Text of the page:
Debt crisis: spain is in recession

The alarm signals for the euro zone from Madrid are mounting. Confidence in the markets that the government in Madrid can still turn things around continues to wane. Especially since the government itself has to admit negative developments. According to Economics Minister Luis de Guindos, the Spanish economy contracted again at the beginning of the year and is thus in a recession for the second time since 2009. "The first quarter should have been the same as the last quarter of last year," said de Guindos in an interview with the daily newspaper "El Mundo".

In the final quarter of 2011, the gross domestic product fell by 0.3 percent. If there are two consecutive negative quarters, there is talk of a recession. A few weeks ago, however, he expected an even more pronounced decline, said the minister. In order to stimulate the economy, the government wants to give medium-sized companies better access to credit.

High mistrust, high interest rates

But it is also becoming more and more expensive for the government to raise capital. Investor mistrust has increased in light of the problems in the Spanish banking sector and the weak economy. For the first time this year, interest rates on ten-year government bonds rose above the critical mark of six percent. They gained 0.13 points to 6.12 percent.

Many experts consider a level of more than six percent to be unsustainable in the long term. Greece, Ireland and Portugal had to flee into the arms of the EU and the International Monetary Fund at a level of more than seven percent because they could no longer find enough private donors.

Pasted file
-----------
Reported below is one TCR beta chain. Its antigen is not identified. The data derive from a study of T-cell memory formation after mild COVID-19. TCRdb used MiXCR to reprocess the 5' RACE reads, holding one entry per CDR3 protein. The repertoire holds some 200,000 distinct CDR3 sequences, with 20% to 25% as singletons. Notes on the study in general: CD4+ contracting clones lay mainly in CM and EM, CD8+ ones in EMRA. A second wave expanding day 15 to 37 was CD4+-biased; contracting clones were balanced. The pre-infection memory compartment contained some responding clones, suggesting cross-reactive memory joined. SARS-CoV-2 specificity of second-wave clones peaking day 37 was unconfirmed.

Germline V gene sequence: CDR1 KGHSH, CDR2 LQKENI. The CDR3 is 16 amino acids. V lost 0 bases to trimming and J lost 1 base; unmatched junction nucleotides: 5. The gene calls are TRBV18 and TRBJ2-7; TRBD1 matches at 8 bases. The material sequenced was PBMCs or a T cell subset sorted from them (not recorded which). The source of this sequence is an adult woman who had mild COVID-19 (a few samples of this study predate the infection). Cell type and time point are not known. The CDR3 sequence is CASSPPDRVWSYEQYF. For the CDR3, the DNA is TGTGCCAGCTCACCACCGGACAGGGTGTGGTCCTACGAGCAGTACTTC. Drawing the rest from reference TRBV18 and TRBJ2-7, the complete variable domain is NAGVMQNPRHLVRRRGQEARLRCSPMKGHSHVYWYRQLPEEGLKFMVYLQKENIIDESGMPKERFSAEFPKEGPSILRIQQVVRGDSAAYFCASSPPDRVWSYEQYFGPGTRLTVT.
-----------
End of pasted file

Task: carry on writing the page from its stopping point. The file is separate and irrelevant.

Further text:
The cost of credit default insurance for Spanish government bonds even climbed to a record high: an annual sum insured of $ 520,000 is required to protect bonds with a five-year term worth ten million dollars from loss.

Encouragement from Brussels

"We are fully back in crisis mode," said Rabobank analyst Ly Graham-Taylor. "It always looks like Spain needs some sort of rescue." The rise in interest rates was triggered by ongoing concerns about Spanish banks. They borrowed EUR 316 billion from the European Central Bank (ECB) in March – around twice as much as in February. Many financial institutions in the country are suffering from the consequences of the real estate bubble that has burst in recent years.

The ailing Euroland received psychologically important encouragement from Brussels. He has confidence in the country’s financial strength, said EU Commission President Jose Manuel Barroso. "I am absolutely convinced that Spain will be able to meet the challenges".

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